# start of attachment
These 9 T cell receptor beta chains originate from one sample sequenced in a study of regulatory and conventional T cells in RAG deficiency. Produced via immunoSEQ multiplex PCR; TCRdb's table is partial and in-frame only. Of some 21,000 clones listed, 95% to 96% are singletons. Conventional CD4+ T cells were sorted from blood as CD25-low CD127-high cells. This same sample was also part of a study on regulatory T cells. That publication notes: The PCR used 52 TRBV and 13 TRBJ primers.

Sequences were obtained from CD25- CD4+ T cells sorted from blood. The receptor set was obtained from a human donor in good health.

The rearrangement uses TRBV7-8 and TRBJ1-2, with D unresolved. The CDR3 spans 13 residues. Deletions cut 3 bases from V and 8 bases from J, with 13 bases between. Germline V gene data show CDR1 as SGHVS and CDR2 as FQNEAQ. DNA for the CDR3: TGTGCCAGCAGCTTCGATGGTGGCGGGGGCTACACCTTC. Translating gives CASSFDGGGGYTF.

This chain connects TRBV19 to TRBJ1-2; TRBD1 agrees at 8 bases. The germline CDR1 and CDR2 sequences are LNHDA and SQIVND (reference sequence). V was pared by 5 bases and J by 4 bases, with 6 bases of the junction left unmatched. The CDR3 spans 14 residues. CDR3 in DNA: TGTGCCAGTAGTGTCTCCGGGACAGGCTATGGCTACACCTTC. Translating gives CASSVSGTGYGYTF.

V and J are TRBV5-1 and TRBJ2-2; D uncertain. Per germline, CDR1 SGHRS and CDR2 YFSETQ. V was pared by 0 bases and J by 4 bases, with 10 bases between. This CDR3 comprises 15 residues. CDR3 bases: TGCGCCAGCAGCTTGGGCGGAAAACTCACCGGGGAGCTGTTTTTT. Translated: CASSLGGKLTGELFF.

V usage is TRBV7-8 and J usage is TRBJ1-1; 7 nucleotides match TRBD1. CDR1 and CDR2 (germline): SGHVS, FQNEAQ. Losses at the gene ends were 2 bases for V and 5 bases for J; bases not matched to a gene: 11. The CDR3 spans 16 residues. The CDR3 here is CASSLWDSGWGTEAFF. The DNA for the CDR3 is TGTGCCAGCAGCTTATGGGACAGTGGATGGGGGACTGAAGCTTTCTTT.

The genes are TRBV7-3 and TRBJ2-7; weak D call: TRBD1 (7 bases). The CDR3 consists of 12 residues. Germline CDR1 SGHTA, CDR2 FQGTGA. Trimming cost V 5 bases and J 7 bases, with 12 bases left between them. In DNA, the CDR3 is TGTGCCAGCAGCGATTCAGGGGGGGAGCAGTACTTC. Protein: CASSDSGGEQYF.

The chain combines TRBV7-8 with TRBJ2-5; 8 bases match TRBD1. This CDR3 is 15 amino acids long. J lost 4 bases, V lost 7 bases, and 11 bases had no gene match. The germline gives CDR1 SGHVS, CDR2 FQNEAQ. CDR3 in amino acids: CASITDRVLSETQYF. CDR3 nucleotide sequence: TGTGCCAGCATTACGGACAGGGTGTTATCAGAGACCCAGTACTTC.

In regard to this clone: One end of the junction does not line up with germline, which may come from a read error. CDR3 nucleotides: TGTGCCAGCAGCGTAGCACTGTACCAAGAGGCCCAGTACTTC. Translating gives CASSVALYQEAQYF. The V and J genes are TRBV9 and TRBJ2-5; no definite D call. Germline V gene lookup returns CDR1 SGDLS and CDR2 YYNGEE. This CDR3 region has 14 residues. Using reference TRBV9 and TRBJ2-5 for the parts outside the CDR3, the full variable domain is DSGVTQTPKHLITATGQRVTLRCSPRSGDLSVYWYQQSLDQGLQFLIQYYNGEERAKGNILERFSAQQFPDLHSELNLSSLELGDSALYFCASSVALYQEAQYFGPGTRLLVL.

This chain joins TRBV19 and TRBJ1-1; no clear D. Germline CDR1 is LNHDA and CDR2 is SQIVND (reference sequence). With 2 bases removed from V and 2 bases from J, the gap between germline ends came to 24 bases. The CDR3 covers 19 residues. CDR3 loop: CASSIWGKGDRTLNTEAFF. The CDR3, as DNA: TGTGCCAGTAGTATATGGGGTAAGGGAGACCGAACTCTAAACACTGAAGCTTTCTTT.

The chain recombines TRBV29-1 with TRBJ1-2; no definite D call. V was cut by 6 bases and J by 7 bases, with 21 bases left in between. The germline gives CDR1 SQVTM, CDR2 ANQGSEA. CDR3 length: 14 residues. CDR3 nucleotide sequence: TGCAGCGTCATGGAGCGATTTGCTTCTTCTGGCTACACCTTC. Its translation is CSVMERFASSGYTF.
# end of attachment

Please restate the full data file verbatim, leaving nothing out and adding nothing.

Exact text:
These 9 T cell receptor beta chains originate from one sample sequenced in a study of regulatory and conventional T cells in RAG deficiency. Produced via immunoSEQ multiplex PCR; TCRdb's table is partial and in-frame only. Of some 21,000 clones listed, 95% to 96% are singletons. Conventional CD4+ T cells were sorted from blood as CD25-low CD127-high cells. This same sample was also part of a study on regulatory T cells. That publication notes: The PCR used 52 TRBV and 13 TRBJ primers.

Sequences were obtained from CD25- CD4+ T cells sorted from blood. The receptor set was obtained from a human donor in good health.

The rearrangement uses TRBV7-8 and TRBJ1-2, with D unresolved. The CDR3 spans 13 residues. Deletions cut 3 bases from V and 8 bases from J, with 13 bases between. Germline V gene data show CDR1 as SGHVS and CDR2 as FQNEAQ. DNA for the CDR3: TGTGCCAGCAGCTTCGATGGTGGCGGGGGCTACACCTTC. Translating gives CASSFDGGGGYTF.

This chain connects TRBV19 to TRBJ1-2; TRBD1 agrees at 8 bases. The germline CDR1 and CDR2 sequences are LNHDA and SQIVND (reference sequence). V was pared by 5 bases and J by 4 bases, with 6 bases of the junction left unmatched. The CDR3 spans 14 residues. CDR3 in DNA: TGTGCCAGTAGTGTCTCCGGGACAGGCTATGGCTACACCTTC. Translating gives CASSVSGTGYGYTF.

V and J are TRBV5-1 and TRBJ2-2; D uncertain. Per germline, CDR1 SGHRS and CDR2 YFSETQ. V was pared by 0 bases and J by 4 bases, with 10 bases between. This CDR3 comprises 15 residues. CDR3 bases: TGCGCCAGCAGCTTGGGCGGAAAACTCACCGGGGAGCTGTTTTTT. Translated: CASSLGGKLTGELFF.

V usage is TRBV7-8 and J usage is TRBJ1-1; 7 nucleotides match TRBD1. CDR1 and CDR2 (germline): SGHVS, FQNEAQ. Losses at the gene ends were 2 bases for V and 5 bases for J; bases not matched to a gene: 11. The CDR3 spans 16 residues. The CDR3 here is CASSLWDSGWGTEAFF. The DNA for the CDR3 is TGTGCCAGCAGCTTATGGGACAGTGGATGGGGGACTGAAGCTTTCTTT.

The genes are TRBV7-3 and TRBJ2-7; weak D call: TRBD1 (7 bases). The CDR3 consists of 12 residues. Germline CDR1 SGHTA, CDR2 FQGTGA. Trimming cost V 5 bases and J 7 bases, with 12 bases left between them. In DNA, the CDR3 is TGTGCCAGCAGCGATTCAGGGGGGGAGCAGTACTTC. Protein: CASSDSGGEQYF.

The chain combines TRBV7-8 with TRBJ2-5; 8 bases match TRBD1. This CDR3 is 15 amino acids long. J lost 4 bases, V lost 7 bases, and 11 bases had no gene match. The germline gives CDR1 SGHVS, CDR2 FQNEAQ. CDR3 in amino acids: CASITDRVLSETQYF. CDR3 nucleotide sequence: TGTGCCAGCATTACGGACAGGGTGTTATCAGAGACCCAGTACTTC.

In regard to this clone: One end of the junction does not line up with germline, which may come from a read error. CDR3 nucleotides: TGTGCCAGCAGCGTAGCACTGTACCAAGAGGCCCAGTACTTC. Translating gives CASSVALYQEAQYF. The V and J genes are TRBV9 and TRBJ2-5; no definite D call. Germline V gene lookup returns CDR1 SGDLS and CDR2 YYNGEE. This CDR3 region has 14 residues. Using reference TRBV9 and TRBJ2-5 for the parts outside the CDR3, the full variable domain is DSGVTQTPKHLITATGQRVTLRCSPRSGDLSVYWYQQSLDQGLQFLIQYYNGEERAKGNILERFSAQQFPDLHSELNLSSLELGDSALYFCASSVALYQEAQYFGPGTRLLVL.

This chain joins TRBV19 and TRBJ1-1; no clear D. Germline CDR1 is LNHDA and CDR2 is SQIVND (reference sequence). With 2 bases removed from V and 2 bases from J, the gap between germline ends came to 24 bases. The CDR3 covers 19 residues. CDR3 loop: CASSIWGKGDRTLNTEAFF. The CDR3, as DNA: TGTGCCAGTAGTATATGGGGTAAGGGAGACCGAACTCTAAACACTGAAGCTTTCTTT.

The chain recombines TRBV29-1 with TRBJ1-2; no definite D call. V was cut by 6 bases and J by 7 bases, with 21 bases left in between. The germline gives CDR1 SQVTM, CDR2 ANQGSEA. CDR3 length: 14 residues. CDR3 nucleotide sequence: TGCAGCGTCATGGAGCGATTTGCTTCTTCTGGCTACACCTTC. Its translation is CSVMERFASSGYTF.